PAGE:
Office Hours With Nile H. Russell, American Dance Festival Director of Education
July 5, 2023

American Dance Festival, the Durham, North Carolina–based modern dance hub, celebrates its 90th season this year. Last October, Nile H. Russell became ADF’s first on-site, full-time director of education. Dance Teacher caught up with Russell in May via Zoom. It was apparent just how many balls he was juggling: Russell was fresh off the heels of the ADF Coast to Coast recruitment tour, which offered master classes and scholarship auditions and made stops at 47 venues across the country and in Toronto, Canada. He was also preparing for ADF’s three separate summer intensives. “I am overseeing all of that,” says Russell. “Creating the culture, getting faculty in, setting up the schedule, and making sure that the overall curriculum is giving the students a well-rounded experience.” He also continues to occasionally teach modern dance classes and workshops. 

A graduate of Connecticut College, Russell moved to New York City in 2004, where he co-founded CaN Dance with Charly Wenzel. He also performed and taught with Silver-Brown Dance, University Settlement, LeeSaar The Company, Luis Lara Malvacias, Stefanie Nelson Dance Group, and Naganuma Dance. In 2009, Russell joined Pilobolus Dance Theater, where he later became dance captain and education coordinator. He is also a founding member of Flow Kakou, an educational nonprofit in Hawaii focused on community outreach.

Below, Russell shares what makes his new role at ADF unique, the challenges he’s faced from the pandemic, and the role models that inspired his journey. 

Nile H. Russell stands at the front of a studio with his arms extended. A group of dancers stand in front of him with their backs to the viewer.
Ben McKeown, Courtesy Russell.

What do you like most about ADF so far?

What I enjoy most is that it takes everything I have been doing as an educator for the past 25 years and consolidates it all into one space. As a teacher, I love seeing students in the studio, taking in this information and really making it their own. That’s been a wonderful aspect of going out on recruitment and seeing students and educators across the country. This job is really exposing me to a wide array of artists and educators that I would not have met in my daily life.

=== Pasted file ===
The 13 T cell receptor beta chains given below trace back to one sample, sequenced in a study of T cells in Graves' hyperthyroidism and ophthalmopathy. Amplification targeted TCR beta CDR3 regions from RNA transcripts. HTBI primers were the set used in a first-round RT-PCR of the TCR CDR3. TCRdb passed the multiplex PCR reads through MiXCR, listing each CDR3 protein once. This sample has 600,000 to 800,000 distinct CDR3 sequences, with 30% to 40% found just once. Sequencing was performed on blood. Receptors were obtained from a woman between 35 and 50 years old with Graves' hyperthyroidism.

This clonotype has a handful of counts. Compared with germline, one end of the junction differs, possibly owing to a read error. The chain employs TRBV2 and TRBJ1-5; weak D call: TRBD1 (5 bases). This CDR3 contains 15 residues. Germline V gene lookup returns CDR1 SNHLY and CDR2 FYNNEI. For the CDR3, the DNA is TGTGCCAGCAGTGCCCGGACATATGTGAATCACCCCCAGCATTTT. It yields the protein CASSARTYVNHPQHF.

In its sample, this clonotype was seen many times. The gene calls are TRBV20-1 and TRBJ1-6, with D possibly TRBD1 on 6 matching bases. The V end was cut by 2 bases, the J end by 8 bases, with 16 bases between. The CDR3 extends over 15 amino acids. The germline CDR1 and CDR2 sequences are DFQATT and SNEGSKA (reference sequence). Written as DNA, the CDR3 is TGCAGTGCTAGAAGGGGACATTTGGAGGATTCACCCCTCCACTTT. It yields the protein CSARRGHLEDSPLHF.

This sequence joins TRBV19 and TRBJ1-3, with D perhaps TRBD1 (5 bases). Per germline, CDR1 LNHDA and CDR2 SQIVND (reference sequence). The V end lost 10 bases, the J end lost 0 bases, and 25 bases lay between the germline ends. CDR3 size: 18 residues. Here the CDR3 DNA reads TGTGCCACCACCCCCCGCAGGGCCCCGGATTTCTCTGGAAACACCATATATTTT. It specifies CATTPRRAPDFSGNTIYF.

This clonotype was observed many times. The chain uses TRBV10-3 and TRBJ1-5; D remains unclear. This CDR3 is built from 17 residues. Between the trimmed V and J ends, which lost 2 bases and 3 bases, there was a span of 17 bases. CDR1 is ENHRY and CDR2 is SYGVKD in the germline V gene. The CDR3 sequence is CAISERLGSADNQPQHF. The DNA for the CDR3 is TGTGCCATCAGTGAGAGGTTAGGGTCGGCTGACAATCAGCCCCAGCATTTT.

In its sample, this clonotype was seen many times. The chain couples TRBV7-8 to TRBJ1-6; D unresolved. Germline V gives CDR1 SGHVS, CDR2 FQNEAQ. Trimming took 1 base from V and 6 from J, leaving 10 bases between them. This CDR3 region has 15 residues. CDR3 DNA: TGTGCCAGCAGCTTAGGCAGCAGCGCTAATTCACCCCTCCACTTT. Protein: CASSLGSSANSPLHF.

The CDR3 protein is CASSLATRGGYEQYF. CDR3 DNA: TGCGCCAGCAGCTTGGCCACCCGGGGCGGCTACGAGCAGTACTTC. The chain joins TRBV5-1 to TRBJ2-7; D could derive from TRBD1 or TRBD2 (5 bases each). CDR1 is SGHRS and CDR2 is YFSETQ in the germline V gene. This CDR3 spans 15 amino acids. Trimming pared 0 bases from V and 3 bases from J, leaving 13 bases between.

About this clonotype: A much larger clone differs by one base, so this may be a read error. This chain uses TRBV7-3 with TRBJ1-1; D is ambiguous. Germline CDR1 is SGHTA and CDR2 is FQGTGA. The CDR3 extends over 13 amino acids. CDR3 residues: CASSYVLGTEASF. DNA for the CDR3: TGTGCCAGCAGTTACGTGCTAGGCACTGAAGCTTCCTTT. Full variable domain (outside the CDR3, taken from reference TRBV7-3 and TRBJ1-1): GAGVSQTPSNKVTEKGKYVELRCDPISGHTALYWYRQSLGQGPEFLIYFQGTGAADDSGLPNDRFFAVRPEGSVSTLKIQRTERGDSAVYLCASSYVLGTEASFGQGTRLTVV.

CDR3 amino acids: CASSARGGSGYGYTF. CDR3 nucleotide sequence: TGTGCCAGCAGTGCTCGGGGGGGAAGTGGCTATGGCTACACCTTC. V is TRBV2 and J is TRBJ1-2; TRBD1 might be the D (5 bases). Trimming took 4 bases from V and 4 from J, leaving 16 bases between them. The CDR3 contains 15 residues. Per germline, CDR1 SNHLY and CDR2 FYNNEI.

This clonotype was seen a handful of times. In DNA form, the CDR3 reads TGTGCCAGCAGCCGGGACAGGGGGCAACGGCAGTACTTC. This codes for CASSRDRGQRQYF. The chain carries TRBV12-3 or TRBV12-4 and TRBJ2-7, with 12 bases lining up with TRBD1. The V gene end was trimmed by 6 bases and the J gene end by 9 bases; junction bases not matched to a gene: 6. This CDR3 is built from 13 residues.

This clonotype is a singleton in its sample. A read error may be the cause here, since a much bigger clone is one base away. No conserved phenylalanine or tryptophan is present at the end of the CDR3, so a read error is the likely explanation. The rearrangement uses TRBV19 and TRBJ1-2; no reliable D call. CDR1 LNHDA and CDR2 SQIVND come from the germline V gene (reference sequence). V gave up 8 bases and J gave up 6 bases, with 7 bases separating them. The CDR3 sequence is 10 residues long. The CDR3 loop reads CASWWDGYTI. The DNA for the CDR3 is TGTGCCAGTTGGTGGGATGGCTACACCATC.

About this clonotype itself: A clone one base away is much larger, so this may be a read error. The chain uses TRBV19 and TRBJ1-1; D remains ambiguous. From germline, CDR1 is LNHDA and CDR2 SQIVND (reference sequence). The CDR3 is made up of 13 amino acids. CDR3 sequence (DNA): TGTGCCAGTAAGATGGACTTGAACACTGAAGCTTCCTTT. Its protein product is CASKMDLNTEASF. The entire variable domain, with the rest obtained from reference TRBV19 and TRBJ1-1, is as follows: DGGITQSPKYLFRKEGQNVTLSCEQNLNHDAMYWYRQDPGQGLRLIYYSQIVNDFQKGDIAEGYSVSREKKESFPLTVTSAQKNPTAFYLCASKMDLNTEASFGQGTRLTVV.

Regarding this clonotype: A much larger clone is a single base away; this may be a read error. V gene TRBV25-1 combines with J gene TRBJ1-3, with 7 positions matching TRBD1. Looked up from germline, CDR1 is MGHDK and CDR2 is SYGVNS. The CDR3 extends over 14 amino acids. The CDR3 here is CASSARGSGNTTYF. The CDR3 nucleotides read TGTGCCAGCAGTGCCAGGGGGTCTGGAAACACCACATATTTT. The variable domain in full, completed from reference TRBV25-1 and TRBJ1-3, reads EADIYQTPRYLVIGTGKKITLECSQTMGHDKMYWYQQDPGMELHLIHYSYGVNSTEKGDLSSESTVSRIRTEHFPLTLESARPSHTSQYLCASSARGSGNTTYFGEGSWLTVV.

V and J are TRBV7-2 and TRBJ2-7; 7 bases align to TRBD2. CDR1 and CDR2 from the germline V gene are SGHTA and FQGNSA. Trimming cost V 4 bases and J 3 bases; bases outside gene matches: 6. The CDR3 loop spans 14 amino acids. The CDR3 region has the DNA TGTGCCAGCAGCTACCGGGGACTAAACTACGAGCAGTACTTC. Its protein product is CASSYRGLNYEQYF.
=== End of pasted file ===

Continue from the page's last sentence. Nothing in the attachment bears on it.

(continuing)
What’s the biggest challenge of teaching today’s generation and how have you navigated that?

The biggest challenge is that we just had a major global pandemic that was highly unfamiliar to a lot of us. I’m not sure how students have been coping with what’s been going on the past three years, not just with the pandemic but with politics and social issues, as well. I think what I’ve learned from that is finding comfort in looking to that generation and letting them know that I am here to help guide and prepare them as best as possible but really, this art form is in their hands. What happens next is up to them. I am just here to help pull your individual voice out. The challenge is the unknown, but that’s also the strength and the power because now you are giving them the chance to write the script and determine how to progress forward. 

Russell teaching in the studio with his knees bent and left arm in the air, wearing a black t shirt and white shorts.
Ben McKeown, Courtesy Russell.

As a dance educator, what’s the best and worst advice you’ve ever received?

The best advice I’ve received is that we all learn differently, and all of it is valid. My gift as a teacher is to try to understand that within each person, myself included. I’ve also learned to slow down. It’s something I was constantly told when I was learning tap growing up; pace yourself, and give yourself some grace. As a teacher, you are also learning. I think the worst advice I’ve received is to just keep plowing through, like “The show must go on; keep going forward,” as opposed to knowing that I have the power to stop and change course if I feel something isn’t working in class. I think sometimes that’s the greatest lesson a student can observe within a teacher: seeing them acknowledge that they have made a mistake or that this might not be the best pathway, and watching them actively change that. 

What makes your teaching style unique?

I love my swings exercise, which took me years to develop. I base it a lot on José Limón technique and on one of my college teachers, Dan Wagoner, who was a former Paul Taylor, Martha Graham, and Merce Cunningham dancer. It’s four sections that starts stationary and then begins to build until you are moving and skipping across the floor by the end. I always close my class by taking a moment to thank the sky for not falling, the ground for not cracking beneath us, and thanking each other for being here in this moment, time, and existence in these bodies. 

Have you had a particular role model in your career?

My first teacher, Ledell Flynn, was my tap teacher.  She was phenomenal and taught me how to learn by observation. Because of her, I think I can pick up anything very quickly. My high school mentor, Ilona Kessell, is still my mentor to this day. She introduced me to modern dance and gave me my first chance choreographing and teaching when I was 15 years old. And finally, the chair of my dance department at Connecticut College, Lan-Lan Wang. She made us students at a liberal arts school feel like we were at a conservatory in the best way. I think she was someone who was very demanding but also went above and beyond to understand who you were as an artist and really nurtured that voice. 

What is your message for today’s dance educators?

It’s one of the most beautiful challenges that you can ever accept. There is immense power in allowing someone to find their creative voice and giving them a global perspective that goes back to an instinctual art form within us.  And I would also say, thank you, thank you, thank you. 

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